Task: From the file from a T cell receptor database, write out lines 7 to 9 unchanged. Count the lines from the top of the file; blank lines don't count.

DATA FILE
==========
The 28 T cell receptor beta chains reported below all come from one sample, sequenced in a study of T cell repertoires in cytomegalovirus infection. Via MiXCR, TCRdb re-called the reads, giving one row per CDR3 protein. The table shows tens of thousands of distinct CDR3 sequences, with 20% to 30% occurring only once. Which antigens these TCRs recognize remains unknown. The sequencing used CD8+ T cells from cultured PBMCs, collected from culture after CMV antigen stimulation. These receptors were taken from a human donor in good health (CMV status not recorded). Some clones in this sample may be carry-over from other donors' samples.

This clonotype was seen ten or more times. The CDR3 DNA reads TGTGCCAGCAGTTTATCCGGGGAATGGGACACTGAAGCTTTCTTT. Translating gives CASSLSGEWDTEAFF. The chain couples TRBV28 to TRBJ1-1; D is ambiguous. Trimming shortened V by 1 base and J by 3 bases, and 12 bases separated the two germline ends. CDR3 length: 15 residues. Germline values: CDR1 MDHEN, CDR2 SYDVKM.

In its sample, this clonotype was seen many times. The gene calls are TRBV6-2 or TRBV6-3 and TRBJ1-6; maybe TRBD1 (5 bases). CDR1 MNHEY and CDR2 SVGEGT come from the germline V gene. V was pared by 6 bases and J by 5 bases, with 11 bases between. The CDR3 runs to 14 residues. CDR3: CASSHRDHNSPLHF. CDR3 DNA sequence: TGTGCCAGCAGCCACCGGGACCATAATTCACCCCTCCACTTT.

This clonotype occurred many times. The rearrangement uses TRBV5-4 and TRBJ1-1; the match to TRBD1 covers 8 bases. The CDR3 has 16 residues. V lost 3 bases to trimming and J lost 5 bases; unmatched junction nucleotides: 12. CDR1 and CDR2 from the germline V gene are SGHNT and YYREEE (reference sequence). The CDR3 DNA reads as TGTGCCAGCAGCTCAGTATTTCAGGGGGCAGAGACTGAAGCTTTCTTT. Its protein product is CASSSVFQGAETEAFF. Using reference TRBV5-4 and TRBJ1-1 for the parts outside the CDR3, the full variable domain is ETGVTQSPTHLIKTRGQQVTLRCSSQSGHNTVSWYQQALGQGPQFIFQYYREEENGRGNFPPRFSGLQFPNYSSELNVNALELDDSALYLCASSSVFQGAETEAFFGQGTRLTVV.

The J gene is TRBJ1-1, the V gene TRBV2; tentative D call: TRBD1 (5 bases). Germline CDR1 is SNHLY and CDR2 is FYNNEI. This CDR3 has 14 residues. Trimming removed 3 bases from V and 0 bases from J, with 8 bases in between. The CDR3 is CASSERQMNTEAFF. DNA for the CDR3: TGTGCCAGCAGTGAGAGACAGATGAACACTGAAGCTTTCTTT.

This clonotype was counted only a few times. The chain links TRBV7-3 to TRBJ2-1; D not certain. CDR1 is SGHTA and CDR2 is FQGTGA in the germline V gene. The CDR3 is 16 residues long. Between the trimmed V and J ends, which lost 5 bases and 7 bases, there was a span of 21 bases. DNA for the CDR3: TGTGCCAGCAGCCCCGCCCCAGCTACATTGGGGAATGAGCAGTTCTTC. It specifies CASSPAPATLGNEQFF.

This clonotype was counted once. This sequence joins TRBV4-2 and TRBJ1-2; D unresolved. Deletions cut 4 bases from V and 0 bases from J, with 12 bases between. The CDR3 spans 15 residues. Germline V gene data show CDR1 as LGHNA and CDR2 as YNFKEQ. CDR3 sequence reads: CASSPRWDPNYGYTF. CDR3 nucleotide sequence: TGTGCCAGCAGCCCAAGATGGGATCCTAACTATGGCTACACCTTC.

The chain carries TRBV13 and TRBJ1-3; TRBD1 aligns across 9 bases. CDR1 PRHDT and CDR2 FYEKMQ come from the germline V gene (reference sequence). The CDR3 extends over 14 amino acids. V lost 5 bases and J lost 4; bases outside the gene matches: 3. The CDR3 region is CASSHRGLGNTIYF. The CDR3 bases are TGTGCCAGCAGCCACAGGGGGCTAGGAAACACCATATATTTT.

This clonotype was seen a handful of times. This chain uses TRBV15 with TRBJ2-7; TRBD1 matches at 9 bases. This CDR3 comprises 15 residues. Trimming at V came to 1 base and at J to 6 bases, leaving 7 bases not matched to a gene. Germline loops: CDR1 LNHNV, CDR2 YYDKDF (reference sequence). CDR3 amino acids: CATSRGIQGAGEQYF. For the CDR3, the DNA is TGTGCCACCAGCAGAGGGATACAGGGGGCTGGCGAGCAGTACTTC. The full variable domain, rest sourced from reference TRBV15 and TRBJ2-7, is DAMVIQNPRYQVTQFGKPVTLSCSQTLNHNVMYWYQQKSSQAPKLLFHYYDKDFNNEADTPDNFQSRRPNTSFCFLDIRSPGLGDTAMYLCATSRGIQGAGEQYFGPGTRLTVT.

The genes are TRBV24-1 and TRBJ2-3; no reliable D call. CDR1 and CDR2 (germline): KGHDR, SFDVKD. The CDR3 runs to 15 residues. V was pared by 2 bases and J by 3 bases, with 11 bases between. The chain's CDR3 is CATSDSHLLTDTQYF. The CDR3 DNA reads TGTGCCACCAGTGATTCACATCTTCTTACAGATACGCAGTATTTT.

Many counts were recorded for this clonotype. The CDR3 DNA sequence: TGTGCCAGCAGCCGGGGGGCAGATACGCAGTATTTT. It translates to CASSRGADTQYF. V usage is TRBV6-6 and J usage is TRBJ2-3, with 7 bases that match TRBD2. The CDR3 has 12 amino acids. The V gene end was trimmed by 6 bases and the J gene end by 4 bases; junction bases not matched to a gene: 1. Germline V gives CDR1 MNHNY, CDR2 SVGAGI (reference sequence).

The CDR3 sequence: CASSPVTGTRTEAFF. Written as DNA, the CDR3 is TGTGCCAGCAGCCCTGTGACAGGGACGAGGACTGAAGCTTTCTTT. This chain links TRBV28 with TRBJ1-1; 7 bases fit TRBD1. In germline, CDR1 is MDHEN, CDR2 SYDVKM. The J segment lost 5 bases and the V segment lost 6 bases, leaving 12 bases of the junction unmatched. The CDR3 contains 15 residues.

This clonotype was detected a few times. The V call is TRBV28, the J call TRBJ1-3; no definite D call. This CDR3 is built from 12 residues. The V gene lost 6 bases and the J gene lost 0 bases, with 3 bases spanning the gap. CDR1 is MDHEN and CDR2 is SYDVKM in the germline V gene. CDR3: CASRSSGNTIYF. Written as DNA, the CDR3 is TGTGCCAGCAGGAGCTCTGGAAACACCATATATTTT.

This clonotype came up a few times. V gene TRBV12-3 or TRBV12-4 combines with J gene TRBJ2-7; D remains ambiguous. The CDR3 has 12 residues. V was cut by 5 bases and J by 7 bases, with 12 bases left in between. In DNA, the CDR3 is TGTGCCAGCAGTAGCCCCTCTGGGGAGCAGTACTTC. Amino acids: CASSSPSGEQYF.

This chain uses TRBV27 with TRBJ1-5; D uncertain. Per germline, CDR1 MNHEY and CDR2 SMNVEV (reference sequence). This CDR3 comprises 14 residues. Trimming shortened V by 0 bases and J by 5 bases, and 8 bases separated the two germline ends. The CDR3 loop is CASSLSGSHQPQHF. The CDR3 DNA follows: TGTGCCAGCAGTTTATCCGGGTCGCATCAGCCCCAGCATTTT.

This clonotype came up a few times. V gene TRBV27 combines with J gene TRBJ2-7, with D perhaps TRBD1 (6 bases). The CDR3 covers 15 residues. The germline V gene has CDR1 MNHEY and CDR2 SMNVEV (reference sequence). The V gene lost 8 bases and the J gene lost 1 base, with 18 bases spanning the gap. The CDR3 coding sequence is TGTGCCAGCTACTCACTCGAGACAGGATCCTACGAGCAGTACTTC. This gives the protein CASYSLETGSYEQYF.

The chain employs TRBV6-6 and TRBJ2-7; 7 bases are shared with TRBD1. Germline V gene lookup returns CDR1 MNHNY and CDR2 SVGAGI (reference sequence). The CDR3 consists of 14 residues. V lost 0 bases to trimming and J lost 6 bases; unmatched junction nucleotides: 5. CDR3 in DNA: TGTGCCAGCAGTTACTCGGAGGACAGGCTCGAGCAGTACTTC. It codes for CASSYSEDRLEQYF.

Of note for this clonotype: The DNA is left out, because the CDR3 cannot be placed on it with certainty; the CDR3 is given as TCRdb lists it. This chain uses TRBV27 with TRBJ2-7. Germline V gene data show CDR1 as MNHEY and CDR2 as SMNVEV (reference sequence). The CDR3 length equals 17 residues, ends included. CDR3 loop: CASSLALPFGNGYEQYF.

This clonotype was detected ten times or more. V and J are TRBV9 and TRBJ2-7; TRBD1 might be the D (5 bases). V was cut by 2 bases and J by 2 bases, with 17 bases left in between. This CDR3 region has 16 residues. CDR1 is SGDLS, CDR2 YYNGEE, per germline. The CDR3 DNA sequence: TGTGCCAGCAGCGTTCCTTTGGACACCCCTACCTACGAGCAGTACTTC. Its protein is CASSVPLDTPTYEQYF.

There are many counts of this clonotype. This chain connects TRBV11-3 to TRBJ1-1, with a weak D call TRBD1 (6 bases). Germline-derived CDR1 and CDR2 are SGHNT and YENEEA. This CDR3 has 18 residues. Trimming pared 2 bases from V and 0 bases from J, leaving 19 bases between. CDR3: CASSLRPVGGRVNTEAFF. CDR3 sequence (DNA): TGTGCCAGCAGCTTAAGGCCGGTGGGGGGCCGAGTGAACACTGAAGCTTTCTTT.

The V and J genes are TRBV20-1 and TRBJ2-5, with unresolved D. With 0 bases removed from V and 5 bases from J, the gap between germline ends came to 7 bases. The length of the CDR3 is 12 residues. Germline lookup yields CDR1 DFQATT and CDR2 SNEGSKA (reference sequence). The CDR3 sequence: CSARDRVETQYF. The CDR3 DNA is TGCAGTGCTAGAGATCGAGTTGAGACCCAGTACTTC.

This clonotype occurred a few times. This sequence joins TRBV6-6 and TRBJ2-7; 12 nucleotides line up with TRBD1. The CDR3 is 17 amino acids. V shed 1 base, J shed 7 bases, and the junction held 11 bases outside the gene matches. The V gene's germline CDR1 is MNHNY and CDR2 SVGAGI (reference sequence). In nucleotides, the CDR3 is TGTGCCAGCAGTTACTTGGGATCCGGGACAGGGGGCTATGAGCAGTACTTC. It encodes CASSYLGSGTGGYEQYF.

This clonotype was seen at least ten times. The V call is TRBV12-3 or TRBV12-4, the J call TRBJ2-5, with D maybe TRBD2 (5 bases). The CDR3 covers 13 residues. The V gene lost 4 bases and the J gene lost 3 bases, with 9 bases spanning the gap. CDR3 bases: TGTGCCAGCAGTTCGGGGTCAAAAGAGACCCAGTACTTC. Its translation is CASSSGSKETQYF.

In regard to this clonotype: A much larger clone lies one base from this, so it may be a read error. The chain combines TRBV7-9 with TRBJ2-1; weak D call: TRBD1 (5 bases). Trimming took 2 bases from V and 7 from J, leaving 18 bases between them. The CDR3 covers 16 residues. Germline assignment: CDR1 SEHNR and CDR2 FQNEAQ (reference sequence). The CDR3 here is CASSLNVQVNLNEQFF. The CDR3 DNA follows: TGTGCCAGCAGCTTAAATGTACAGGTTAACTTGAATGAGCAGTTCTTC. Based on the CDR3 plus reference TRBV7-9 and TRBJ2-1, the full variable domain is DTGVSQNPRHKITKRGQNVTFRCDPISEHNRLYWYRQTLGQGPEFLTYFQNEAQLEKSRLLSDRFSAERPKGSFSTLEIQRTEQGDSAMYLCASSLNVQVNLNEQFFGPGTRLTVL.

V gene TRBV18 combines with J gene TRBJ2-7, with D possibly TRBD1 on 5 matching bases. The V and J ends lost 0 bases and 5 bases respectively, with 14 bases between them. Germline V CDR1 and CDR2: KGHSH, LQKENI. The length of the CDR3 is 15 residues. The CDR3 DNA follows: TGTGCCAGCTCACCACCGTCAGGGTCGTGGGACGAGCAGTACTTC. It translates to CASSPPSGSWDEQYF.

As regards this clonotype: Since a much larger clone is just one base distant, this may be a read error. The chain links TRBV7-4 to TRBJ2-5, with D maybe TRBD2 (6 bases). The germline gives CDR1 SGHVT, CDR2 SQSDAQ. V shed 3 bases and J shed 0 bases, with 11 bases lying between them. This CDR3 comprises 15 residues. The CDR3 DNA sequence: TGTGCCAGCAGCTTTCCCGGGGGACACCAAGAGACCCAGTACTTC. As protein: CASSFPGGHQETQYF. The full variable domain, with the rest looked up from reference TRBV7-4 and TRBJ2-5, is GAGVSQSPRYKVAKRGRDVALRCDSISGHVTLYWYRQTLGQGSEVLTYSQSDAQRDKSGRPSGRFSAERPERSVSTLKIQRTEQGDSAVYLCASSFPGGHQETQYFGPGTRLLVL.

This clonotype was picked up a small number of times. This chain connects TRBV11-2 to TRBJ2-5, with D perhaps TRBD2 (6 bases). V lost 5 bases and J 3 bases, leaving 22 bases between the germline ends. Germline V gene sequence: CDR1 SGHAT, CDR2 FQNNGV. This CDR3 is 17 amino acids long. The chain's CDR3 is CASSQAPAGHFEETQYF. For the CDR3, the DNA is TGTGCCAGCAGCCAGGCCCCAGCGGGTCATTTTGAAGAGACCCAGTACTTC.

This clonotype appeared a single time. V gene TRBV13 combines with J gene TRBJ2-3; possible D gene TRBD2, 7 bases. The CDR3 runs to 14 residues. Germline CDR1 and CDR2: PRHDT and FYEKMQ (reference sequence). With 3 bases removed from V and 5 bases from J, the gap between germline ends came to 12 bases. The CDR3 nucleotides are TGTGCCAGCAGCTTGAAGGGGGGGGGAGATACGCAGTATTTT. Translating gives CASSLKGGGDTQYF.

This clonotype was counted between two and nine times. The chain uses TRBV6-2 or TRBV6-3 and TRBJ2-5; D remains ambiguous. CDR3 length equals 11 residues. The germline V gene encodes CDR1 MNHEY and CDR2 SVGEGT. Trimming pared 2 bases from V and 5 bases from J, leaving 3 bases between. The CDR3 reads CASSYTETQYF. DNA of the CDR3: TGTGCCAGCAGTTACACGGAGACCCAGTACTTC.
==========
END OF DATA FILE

This clonotype was counted once. This sequence joins TRBV4-2 and TRBJ1-2; D unresolved. Deletions cut 4 bases from V and 0 bases from J, with 12 bases between. The CDR3 spans 15 residues. Germline V gene data show CDR1 as LGHNA and CDR2 as YNFKEQ. CDR3 sequence reads: CASSPRWDPNYGYTF. CDR3 nucleotide sequence: TGTGCCAGCAGCCCAAGATGGGATCCTAACTATGGCTACACCTTC.

The chain carries TRBV13 and TRBJ1-3; TRBD1 aligns across 9 bases. CDR1 PRHDT and CDR2 FYEKMQ come from the germline V gene (reference sequence). The CDR3 extends over 14 amino acids. V lost 5 bases and J lost 4; bases outside the gene matches: 3. The CDR3 region is CASSHRGLGNTIYF. The CDR3 bases are TGTGCCAGCAGCCACAGGGGGCTAGGAAACACCATATATTTT.

This clonotype was seen a handful of times. This chain uses TRBV15 with TRBJ2-7; TRBD1 matches at 9 bases. This CDR3 comprises 15 residues. Trimming at V came to 1 base and at J to 6 bases, leaving 7 bases not matched to a gene. Germline loops: CDR1 LNHNV, CDR2 YYDKDF (reference sequence). CDR3 amino acids: CATSRGIQGAGEQYF. For the CDR3, the DNA is TGTGCCACCAGCAGAGGGATACAGGGGGCTGGCGAGCAGTACTTC. The full variable domain, rest sourced from reference TRBV15 and TRBJ2-7, is DAMVIQNPRYQVTQFGKPVTLSCSQTLNHNVMYWYQQKSSQAPKLLFHYYDKDFNNEADTPDNFQSRRPNTSFCFLDIRSPGLGDTAMYLCATSRGIQGAGEQYFGPGTRLTVT.